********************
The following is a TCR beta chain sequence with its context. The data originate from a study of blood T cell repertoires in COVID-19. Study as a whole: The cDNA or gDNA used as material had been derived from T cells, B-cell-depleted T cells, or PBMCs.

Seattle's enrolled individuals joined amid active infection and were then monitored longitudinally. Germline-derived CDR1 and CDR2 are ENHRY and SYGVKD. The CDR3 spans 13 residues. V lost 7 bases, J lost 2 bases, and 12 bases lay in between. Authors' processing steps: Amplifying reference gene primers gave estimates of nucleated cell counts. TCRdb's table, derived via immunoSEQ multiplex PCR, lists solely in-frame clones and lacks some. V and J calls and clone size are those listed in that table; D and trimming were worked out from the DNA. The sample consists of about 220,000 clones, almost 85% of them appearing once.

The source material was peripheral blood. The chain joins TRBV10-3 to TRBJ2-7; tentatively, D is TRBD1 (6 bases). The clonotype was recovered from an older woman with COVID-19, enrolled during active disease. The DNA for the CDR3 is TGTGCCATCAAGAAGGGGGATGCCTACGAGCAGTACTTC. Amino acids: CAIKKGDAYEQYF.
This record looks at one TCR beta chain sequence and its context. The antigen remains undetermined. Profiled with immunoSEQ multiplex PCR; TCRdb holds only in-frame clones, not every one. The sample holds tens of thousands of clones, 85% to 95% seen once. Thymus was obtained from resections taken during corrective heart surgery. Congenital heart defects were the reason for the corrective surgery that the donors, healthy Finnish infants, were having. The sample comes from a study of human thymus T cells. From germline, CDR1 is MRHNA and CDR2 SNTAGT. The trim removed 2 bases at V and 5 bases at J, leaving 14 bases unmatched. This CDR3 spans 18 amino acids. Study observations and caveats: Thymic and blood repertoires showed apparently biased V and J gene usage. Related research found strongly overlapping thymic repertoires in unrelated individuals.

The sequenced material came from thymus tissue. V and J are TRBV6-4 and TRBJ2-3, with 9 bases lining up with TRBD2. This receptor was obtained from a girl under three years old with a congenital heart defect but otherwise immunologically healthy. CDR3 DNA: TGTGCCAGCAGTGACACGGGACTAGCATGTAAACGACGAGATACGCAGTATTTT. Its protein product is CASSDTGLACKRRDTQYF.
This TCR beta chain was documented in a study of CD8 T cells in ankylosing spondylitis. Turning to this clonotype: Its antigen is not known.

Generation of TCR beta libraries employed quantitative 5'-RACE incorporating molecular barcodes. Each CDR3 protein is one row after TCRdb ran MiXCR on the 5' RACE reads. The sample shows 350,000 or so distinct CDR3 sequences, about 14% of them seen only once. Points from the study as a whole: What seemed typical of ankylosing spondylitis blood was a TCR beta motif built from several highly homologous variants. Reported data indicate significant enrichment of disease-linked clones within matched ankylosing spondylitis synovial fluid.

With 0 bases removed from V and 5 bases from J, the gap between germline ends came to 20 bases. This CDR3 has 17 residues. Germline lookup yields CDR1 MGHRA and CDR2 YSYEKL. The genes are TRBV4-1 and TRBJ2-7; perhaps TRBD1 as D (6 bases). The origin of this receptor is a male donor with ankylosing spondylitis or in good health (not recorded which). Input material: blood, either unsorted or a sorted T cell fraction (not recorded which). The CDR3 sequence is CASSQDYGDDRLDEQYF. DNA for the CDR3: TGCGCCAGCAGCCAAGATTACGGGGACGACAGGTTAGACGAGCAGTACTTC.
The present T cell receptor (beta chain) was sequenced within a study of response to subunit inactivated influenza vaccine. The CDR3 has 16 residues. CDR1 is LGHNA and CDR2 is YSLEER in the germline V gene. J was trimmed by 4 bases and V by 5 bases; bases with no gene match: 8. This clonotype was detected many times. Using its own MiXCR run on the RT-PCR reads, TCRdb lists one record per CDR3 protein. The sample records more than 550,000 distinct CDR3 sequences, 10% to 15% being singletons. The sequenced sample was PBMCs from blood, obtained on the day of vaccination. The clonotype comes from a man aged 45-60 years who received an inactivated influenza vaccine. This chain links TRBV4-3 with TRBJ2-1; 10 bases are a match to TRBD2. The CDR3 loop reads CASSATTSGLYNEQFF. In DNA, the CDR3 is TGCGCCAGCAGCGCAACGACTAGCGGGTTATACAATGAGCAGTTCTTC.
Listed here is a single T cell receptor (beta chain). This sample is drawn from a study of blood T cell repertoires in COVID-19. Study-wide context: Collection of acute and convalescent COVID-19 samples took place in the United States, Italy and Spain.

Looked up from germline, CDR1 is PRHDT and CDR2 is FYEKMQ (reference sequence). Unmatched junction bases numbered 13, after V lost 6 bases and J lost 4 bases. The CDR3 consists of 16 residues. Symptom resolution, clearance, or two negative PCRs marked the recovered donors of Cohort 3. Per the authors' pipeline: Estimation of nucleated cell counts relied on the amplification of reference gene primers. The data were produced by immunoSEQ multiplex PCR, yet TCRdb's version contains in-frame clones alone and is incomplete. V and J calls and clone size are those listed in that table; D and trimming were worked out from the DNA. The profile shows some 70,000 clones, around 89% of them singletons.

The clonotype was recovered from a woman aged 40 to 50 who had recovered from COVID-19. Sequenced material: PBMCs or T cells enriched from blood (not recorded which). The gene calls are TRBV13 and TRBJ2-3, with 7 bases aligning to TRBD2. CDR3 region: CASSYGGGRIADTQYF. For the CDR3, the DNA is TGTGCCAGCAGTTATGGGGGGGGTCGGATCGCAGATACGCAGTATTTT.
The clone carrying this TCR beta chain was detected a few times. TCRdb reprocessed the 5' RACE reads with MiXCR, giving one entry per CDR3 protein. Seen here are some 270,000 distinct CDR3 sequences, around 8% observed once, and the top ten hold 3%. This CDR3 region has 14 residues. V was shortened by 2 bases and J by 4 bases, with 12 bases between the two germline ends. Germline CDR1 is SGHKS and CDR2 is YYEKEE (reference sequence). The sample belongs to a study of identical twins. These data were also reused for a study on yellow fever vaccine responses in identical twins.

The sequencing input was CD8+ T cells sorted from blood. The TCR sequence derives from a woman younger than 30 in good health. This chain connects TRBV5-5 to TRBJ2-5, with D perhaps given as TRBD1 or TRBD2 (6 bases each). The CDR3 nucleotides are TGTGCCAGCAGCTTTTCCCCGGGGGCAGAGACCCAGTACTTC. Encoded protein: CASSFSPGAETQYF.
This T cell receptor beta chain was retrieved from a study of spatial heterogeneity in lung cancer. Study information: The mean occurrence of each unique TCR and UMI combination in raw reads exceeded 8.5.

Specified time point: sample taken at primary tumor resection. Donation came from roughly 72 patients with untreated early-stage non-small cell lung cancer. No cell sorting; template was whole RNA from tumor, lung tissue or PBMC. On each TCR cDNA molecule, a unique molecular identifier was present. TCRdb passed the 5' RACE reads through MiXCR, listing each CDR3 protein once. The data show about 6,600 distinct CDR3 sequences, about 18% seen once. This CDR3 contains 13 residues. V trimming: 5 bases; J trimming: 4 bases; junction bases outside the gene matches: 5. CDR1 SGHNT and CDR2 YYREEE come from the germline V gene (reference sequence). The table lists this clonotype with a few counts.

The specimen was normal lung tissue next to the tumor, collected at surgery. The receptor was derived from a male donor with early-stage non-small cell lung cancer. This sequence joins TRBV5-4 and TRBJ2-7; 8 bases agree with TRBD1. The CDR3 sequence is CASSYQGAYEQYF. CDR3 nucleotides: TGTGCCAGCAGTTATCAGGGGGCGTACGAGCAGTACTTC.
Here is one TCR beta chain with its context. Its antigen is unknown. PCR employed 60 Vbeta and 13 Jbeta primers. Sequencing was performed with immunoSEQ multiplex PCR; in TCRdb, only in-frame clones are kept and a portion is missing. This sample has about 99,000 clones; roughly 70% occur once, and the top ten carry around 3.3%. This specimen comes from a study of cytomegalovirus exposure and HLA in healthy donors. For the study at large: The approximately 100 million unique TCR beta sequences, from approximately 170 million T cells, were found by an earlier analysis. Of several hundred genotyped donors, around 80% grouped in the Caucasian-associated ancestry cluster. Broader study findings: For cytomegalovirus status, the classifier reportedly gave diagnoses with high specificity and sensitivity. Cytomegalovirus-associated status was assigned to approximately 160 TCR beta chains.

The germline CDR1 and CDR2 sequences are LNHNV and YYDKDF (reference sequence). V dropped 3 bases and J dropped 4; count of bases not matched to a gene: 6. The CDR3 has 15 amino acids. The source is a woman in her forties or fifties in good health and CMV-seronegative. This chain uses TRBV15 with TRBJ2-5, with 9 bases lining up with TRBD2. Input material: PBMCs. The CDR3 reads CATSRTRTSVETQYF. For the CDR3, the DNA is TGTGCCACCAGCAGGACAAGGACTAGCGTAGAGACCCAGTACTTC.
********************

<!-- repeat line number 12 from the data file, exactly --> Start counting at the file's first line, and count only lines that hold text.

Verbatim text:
The clonotype was recovered from a woman aged 40 to 50 who had recovered from COVID-19. Sequenced material: PBMCs or T cells enriched from blood (not recorded which). The gene calls are TRBV13 and TRBJ2-3, with 7 bases aligning to TRBD2. CDR3 region: CASSYGGGRIADTQYF. For the CDR3, the DNA is TGTGCCAGCAGTTATGGGGGGGGTCGGATCGCAGATACGCAGTATTTT.